The mutant phenotypes of several lines of genetically modified mice have recently implicated ERK1/2 as being an important signaling molecule in lymphangiogenesis. Mice expressing a constitutively active form of Hras exhibit lymphatic hyperplasia which is thought to be due to sustained activation of ERK1/2 [23]. Additionally, Spred1/2 double-knockout mice display hyperplastic lymphatics most likely because of dysregulation of ERK1/2 signaling [34]. Although these data suggest that ERK1/2 has a crucial function in the development of the lymphatic system, the precise role ERK1/2 serves in LECs was not previously defined. The phosphorylation of ERK1/2 is required for growth factor-induced proliferation of several cell types. We show that ERK1/2 phosphorylation is required for VEGF-A-induced proliferation of LECs. ERK1/2 can also influence cell migration by phosphorylating myosin light chain kinase [35]. We show that blockade of ERK1/2 phosphorylation inhibits VEGF-A-induced migration of LECs. Interestingly, inhibition of ERK1/2 activation does not block VEGF-A-induced migration of BECs [36]. This discrepancy may reflect an underlying difference between BECs and LECs.

PI3-K/Akt signaling is thought to be important in lymphangiogenesis. VEGFR3 promotes the survival of LECs by phosphorylating of Akt in a PI3-K dependent fashion [37]. Furthermore, Akt1 mutant mice exhibit a hypoplastic network of lymphatic vessels [24]. We show that the phosphorylation of Akt is required for promoting VEGF-A/VEGFR2-induced viability and migration of LECs. This is most likely due to the activation of pro-survival pathways and endothelial nitric oxide synthase (eNOS) in LECs. In BECs, eNOS promotes VEGF-A-induced migration in a PI3-K/Akt dependent manner [38], [39]. PI3-K/Akt signaling also stimulates the phosphorylation of eNOS in LECs [38], [40]. Interestingly, guanylyl cyclase (GC), the only known NO receptor, is required for LEC migration [41]. These observations suggest a mechanism by which PI3-K/Akt signaling could regulate VEGF-A-induced migration of LECs.

In conclusion, we show for the first time that VEGF-A activation of VEGFR2, not VEGFR1, directly drives LEC proliferation and migration via the PI3-K and ERK1/2 signaling pathways. These data reveal that overlapping signaling pathways drive VEGF-A-induced cellular processes in BECs and LECs. Therefore, therapeutic agents targeting the VEGF-A/VEGFR2 axis could be useful to prevent the pathological formation of blood and lymphatic vessels.

Materials and Methods

Antibodies and reagents

The following commercially available antibodies were used: rabbit anti-phospho-ERK1/2 (Thr 202/Tyr 204, Cell Signaling #9101L); rabbit anti-ERK1/2 (Cell Signaling #9102); rabbit anti-phospho-PLC-γ (Tyr 783, Cell Signaling #2821S); rabbit anti-PLC-γ (Cell Signaling #2822); rabbit anti-phospho-VEGFR2 (Tyr 951, Cell Signaling #4991S; Tyr 1054 Upstate 04-894; Tyr 1059, Upstate 36-019; Tyr 1175, Cell Signaling #2478S; Tyr 1214, Upstate 07-374); rabbit anti-VEGFR2 (Cell Signaling #2479); rabbit anti-phospho-Akt (Ser 473, Cell Signaling #9271S); rabbit anti-Akt (Cell Signaling #9272); rabbit anti-LYVE-1 (abcam ab14917); and rabbit anti-Prox1 (abcam ab38692). r84 and XTL (control IgG) was received from Peregrine Pharmaceuticals Inc. Aurexis (control IgG) was generous gift from Dr. Phil Thorpe (UT Southwestern Medical Center). The VEGFR1 functional blocking antibody (6.12) was from ImClone. Rat anti-Flk2 was purified in our lab as previously describe [42] and used for immunofluorescence staining. PD098059 was purchased from Sigma-Aldrich (P215-5MG) whereas LY294002 was purchased from Calbiochem (440204). GF10203X was kindly provided by Dr. Alaksandra Basu (University of North Texas).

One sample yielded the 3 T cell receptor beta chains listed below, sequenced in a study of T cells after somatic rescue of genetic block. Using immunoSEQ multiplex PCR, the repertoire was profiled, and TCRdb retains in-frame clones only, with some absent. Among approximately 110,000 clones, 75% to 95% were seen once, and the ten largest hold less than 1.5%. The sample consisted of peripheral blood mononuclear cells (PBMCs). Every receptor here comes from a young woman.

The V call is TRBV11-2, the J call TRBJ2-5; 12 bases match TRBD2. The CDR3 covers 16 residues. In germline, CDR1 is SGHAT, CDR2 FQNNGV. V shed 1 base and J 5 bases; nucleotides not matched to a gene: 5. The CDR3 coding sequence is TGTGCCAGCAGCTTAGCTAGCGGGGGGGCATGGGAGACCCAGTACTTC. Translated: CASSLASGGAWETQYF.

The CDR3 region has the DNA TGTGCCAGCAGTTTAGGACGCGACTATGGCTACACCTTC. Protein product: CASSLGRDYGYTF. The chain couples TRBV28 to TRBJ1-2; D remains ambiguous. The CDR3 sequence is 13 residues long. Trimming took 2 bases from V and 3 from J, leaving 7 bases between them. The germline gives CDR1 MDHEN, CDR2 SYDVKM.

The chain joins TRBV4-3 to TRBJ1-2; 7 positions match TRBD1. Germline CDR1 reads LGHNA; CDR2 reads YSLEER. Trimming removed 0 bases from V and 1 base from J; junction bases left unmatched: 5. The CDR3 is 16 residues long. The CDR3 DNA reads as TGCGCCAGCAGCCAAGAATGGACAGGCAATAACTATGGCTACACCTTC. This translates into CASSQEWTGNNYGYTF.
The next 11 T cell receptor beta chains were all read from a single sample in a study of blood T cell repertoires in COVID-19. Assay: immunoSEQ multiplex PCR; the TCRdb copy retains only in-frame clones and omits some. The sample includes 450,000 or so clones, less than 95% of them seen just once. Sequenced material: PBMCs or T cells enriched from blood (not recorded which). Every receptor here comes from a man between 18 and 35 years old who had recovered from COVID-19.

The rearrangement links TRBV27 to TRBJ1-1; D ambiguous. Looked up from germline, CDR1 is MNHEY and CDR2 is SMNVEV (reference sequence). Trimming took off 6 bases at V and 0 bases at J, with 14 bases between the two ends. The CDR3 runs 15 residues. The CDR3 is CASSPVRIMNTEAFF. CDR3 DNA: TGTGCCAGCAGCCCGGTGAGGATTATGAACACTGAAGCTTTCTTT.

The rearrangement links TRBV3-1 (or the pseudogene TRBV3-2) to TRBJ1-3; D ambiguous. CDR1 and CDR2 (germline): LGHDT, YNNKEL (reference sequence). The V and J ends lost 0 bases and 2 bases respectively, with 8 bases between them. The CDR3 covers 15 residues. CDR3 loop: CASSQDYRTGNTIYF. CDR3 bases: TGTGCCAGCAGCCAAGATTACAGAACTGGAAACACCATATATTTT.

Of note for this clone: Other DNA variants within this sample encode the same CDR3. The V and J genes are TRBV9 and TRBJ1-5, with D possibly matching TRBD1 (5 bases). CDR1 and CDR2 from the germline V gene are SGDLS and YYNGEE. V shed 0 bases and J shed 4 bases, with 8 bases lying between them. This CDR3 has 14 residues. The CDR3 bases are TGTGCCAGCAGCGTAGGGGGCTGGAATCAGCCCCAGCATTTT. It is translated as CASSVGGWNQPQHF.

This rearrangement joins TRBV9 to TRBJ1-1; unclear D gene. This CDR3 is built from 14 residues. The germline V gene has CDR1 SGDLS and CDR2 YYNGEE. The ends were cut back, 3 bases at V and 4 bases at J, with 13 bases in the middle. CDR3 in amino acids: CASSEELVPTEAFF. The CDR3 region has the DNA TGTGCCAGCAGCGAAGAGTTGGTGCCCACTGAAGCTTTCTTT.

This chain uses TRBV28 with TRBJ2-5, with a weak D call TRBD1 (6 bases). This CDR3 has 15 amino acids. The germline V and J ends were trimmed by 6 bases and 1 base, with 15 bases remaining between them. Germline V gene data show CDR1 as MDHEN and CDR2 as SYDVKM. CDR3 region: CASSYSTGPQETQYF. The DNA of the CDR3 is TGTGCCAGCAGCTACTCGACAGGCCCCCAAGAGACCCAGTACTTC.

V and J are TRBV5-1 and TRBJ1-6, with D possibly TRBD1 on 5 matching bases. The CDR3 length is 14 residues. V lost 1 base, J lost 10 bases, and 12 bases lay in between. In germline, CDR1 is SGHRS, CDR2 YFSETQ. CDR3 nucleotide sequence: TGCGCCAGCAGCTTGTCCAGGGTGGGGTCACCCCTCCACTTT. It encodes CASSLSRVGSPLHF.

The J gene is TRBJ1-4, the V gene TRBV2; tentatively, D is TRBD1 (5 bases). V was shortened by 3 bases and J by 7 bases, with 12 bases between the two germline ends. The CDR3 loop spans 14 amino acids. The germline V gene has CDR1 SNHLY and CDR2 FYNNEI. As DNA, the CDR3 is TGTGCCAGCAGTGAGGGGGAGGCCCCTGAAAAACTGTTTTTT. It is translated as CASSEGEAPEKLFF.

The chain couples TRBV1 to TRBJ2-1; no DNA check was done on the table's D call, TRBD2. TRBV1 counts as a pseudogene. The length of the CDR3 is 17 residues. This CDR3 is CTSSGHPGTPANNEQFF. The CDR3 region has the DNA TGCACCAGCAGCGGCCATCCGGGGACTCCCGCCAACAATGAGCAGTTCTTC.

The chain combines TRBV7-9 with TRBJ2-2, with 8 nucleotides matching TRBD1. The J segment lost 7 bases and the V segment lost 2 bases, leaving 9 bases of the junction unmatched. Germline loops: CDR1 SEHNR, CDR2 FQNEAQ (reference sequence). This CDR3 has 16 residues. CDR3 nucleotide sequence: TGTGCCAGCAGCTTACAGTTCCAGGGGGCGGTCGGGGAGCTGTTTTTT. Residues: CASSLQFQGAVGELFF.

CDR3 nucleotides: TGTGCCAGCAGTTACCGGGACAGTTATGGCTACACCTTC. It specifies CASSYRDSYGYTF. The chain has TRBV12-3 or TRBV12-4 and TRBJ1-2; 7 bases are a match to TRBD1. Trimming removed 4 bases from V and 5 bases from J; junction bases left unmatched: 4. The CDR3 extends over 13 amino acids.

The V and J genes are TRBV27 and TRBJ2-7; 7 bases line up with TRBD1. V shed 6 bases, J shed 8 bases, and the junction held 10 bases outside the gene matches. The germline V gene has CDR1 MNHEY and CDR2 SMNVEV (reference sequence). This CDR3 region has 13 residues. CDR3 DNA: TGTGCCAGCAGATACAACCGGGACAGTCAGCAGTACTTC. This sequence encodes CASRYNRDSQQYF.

Animal Experiments

Experiments performed with mice were performed in accordance with a protocol (APN 0974-07-05-1) approved by the IACUC of the University of Texas Southwestern Medical Center.

Cell culture

Primary adult human dermal lymphatic endothelial cells (LECs) were purchased from LONZA (CC-2810). The certificate analysis sheet supplied by LONZA for each vial of cells indicated that greater than 95% of the cells were LECs (CD31 and podoplanin double-positive). This was determined by FACS. Cells were cultured on rat-tail collagen 1 (50 µg/ml) or 1% gelatin coated plastic ware in EGM-2MV media (LONZA CC-3125). Cells were not used past passage 6.

Immunofluorescence staining of frozen sections

Frozen sections were fixed in acetone at −20°C and then briefly air-dried. PBS was used to dissolve OCT and then samples were blocked with 20% Aquablock (East Coast Biologics, PP82-P0691) in TBST. Primary antibody diluted in TBST+5% BSA was added and allowed to incubate overnight at 4°C. Slides were then washed with PBS+0.05% Tween20 and incubated for one hour with the appropriate secondary antibody (Jackson ImmunoResearch) diluted in TBST+5% BSA. Following another round of washes with PBS+0.05% Tween20, coverslips were mounted with ProLong Gold with DAPI (Invitrogen, P36931). Slides were analyzed using a Nikon Eclipse E600 microscope and images captured using NIS-Elements imaging software.

Immunocytochemistry

LECs were cultured in 4-well chamber slides. Cells were then fixed with methanol, washed with PBS, permeabilized with PBS+0.1% TX-100, and then blocked with TBST+20% Aquablock. Anitbodies diluted TBST+5% BSA were added and allowed to incubate overnight at 4°C. Cells were then washed with PBS and incubated overnight with the appropriate secondary antibodies. Following another round of washes with PBS, coverslips were mounted with ProLong Gold with DAPI.